I want to lead this country because I believe I have the most experience and because I represent change. I also believe I’m electable. Now I notice how a lot of these candidates have talked about all the things that they want to do and where they stand. I want you to look at my record as a governor, as a congressman, and see what I have done. The full range of issues that have been discussed here, I’ve delivered on as a governor. And I would do the same as president. The issue is, how can we bring this country together to achieve the goals of full equality? And the best barometer of that is your record, not your speeches. The best barometer of that is who has delivered, not your 10-point plans. And with that closing, I ask for the support of the many people here that support in this country full equality.
Source: 2007 HRC/LOGO debate on gay issues , Aug 9, 2007

Running on resume & record, to be president of middle class

Q: Let me show you a commercial your campaign is running:
Man posing as job interviewer: (To Richardson) OK, 14 years in Congress; UN ambassador; secretary of energy; governor of New Mexico; negotiated with dictators in Iraq, North Korea, Cuba, Zaire, Nigeria, Yugoslavia, Kenya; got a cease-fire in Darfur; nominated for the Nobel Peace Prize four times. So what makes you think you can be president?
(End videotape)

Q: You’re running on your resume.

A: I’m running on my record. And the reason for that ad is I’m an insurgent candidate. You’ve got to do things differently. I’m also positive. I’m trying to draw attention not just to my record, but the fact that I can bring people together. The country is bitterly divided. We need to regain our international moral authority. I believe I know how to be a president for the middle class, improve our schools, universal health care. That was what I’m trying to get through in that message.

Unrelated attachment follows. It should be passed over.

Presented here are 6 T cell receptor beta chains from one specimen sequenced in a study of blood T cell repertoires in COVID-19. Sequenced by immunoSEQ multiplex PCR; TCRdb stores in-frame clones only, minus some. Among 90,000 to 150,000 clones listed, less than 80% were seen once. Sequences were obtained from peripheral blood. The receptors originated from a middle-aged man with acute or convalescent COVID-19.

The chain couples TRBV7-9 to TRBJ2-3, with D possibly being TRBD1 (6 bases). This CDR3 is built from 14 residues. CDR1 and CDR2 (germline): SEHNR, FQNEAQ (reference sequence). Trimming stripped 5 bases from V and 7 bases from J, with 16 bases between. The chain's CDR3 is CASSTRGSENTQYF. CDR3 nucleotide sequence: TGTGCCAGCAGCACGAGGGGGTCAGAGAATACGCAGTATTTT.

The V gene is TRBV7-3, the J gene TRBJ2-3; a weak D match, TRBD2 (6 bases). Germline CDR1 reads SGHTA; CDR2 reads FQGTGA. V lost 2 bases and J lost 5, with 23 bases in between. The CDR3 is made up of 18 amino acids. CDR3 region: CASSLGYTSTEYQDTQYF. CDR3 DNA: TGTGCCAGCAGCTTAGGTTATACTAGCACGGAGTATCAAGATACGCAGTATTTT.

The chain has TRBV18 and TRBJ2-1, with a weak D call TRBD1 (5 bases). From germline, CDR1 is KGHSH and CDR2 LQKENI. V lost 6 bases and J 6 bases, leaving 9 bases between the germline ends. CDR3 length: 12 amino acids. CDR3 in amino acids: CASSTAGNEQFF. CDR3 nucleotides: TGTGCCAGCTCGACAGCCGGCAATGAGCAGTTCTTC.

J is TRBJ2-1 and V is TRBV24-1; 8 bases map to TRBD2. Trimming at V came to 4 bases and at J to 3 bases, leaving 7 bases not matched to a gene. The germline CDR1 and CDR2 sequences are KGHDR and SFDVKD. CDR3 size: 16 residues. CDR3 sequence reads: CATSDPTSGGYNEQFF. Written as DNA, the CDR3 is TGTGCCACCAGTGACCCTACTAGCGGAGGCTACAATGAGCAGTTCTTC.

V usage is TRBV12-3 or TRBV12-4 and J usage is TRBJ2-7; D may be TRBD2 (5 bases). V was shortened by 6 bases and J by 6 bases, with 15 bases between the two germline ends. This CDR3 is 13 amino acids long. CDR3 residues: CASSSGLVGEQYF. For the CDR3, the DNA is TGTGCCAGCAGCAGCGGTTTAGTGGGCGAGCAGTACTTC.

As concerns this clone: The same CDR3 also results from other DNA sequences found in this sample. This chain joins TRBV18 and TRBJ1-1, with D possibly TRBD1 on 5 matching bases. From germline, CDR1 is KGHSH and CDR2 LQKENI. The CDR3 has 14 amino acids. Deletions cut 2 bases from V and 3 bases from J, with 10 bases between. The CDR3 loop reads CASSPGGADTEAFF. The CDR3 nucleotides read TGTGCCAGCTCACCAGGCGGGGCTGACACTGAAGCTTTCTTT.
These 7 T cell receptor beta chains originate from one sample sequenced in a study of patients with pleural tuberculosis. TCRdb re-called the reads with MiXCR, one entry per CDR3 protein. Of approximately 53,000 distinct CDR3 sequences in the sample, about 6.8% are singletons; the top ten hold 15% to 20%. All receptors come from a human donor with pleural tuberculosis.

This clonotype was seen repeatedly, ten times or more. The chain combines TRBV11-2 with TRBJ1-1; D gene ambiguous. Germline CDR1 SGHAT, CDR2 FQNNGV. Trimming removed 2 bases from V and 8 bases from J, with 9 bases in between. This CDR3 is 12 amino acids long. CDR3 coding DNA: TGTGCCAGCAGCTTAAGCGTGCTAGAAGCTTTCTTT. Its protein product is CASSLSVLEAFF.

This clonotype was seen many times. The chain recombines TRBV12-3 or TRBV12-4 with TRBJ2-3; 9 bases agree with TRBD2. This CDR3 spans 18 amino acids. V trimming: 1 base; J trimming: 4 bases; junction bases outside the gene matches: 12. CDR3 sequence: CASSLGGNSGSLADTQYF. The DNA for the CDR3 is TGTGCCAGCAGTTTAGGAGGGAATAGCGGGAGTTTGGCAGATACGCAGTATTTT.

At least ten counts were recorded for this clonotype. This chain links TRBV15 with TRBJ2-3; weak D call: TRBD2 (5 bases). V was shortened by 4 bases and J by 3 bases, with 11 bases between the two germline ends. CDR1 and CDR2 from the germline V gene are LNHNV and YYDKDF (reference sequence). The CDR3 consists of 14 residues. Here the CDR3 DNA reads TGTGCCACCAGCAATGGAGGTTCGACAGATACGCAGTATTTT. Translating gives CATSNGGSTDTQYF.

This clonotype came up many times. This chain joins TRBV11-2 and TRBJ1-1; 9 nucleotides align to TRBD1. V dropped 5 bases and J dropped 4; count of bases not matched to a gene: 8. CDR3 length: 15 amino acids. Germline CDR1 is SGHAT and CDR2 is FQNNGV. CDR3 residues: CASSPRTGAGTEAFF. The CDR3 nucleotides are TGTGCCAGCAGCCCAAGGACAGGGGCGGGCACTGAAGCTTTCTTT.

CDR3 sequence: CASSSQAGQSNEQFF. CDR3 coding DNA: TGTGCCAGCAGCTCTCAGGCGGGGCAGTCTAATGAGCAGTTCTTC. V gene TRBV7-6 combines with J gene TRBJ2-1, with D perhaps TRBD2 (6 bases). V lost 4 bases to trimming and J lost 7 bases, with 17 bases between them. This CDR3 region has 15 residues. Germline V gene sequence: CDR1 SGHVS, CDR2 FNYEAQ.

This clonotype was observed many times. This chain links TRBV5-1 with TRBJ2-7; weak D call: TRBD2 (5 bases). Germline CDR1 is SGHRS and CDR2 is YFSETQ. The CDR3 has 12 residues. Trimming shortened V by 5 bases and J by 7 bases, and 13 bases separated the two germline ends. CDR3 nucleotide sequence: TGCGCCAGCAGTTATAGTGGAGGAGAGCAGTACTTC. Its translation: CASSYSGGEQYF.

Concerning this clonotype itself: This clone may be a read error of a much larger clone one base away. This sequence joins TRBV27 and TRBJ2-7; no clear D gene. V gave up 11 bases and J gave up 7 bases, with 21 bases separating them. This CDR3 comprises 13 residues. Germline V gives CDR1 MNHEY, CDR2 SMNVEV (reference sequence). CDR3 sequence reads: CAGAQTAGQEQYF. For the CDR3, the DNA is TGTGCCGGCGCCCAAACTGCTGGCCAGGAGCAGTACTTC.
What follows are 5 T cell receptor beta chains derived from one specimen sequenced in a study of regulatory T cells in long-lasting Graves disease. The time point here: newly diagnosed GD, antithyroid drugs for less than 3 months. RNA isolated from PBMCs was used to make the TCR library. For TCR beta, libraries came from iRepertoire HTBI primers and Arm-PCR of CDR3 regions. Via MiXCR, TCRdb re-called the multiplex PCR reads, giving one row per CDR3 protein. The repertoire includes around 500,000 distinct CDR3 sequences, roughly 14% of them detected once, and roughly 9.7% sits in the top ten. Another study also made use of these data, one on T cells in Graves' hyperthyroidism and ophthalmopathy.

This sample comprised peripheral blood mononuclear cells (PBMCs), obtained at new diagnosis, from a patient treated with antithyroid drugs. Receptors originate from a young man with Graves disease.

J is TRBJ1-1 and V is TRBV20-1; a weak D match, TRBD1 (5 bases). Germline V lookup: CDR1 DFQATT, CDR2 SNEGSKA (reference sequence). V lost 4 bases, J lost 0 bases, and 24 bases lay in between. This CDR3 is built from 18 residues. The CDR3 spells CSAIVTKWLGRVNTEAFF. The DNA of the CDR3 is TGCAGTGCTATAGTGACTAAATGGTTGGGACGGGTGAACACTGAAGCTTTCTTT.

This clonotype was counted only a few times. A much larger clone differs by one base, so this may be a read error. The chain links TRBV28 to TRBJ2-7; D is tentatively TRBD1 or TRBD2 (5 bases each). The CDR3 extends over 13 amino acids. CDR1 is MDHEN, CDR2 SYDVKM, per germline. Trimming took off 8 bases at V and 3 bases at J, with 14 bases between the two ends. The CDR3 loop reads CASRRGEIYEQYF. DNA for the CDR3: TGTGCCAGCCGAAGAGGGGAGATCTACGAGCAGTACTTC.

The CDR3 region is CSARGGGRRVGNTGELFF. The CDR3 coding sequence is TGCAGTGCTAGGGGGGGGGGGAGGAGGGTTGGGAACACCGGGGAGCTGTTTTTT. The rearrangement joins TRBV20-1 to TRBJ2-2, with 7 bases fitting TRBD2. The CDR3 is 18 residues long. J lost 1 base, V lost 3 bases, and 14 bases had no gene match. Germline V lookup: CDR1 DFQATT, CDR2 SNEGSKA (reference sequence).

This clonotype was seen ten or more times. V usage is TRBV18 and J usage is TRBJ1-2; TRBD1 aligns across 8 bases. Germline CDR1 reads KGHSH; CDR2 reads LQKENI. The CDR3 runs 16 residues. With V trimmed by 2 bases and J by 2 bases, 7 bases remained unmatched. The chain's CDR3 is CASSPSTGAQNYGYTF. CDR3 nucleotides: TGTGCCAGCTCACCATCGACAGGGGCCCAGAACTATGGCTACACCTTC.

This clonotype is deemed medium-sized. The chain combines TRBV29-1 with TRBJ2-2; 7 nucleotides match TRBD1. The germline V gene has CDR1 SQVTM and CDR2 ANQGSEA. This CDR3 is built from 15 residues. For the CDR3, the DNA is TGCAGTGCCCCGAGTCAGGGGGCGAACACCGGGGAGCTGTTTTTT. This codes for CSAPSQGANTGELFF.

Source: Meet the Press: 2007 “Meet the Candidates” series , May 27, 2007

Offered MLB contract, but mistakenly called that drafted

Q: Your resumes had always said that you were drafted in major league baseball since 1966 by the Kansas City A’s. You now say you were not drafted.

A: At the time, the draft was just starting. I was offered a contract, $25,000, by a Houston Colts scout. So I assumed that I had been drafted. And then when I played in the Cape Cod League as a pitcher, my arm was already starting to go because I’d thrown too many curveballs. I made a mistake. I should have checked. But I was a decent player until I was about 21.

Q: You spent a lot of time in Massachusetts. Are you a Red Sox fan?

Q: I’m a Red Sox fan.

Q: But, now, governor, this is very serious. In your book on page 18 you said “Because of Mickey Mantle, I became a Yankee fan.”

Q: I was asked, “If you weren’t running for president, what would you rather be?” I said I would like to be number seven, Mickey Mantle, playing center field for the New York Yankees. But my favorite team has always been the Red Sox.

Source: Meet the Press: 2007 “Meet the Candidates” series , May 27, 2007

Biggest mistake is impatience, like pushing minimum wage

Q What is the most significant political or professional mistake you have made in the past four years?

A: I’m impatient. I try to change institutions in my state rapidly. I’m too aggressive. One instance: In New Mexico, I desperately wanted a year ago to increase the minimum wage to $7.50. And instead of pursuing diplomacy, for which I’m known for, instead of consultation, I tried to ram it through my legislature. We finally got it done a year later. But I’ve made a lot of mistakes. I’m not perfect.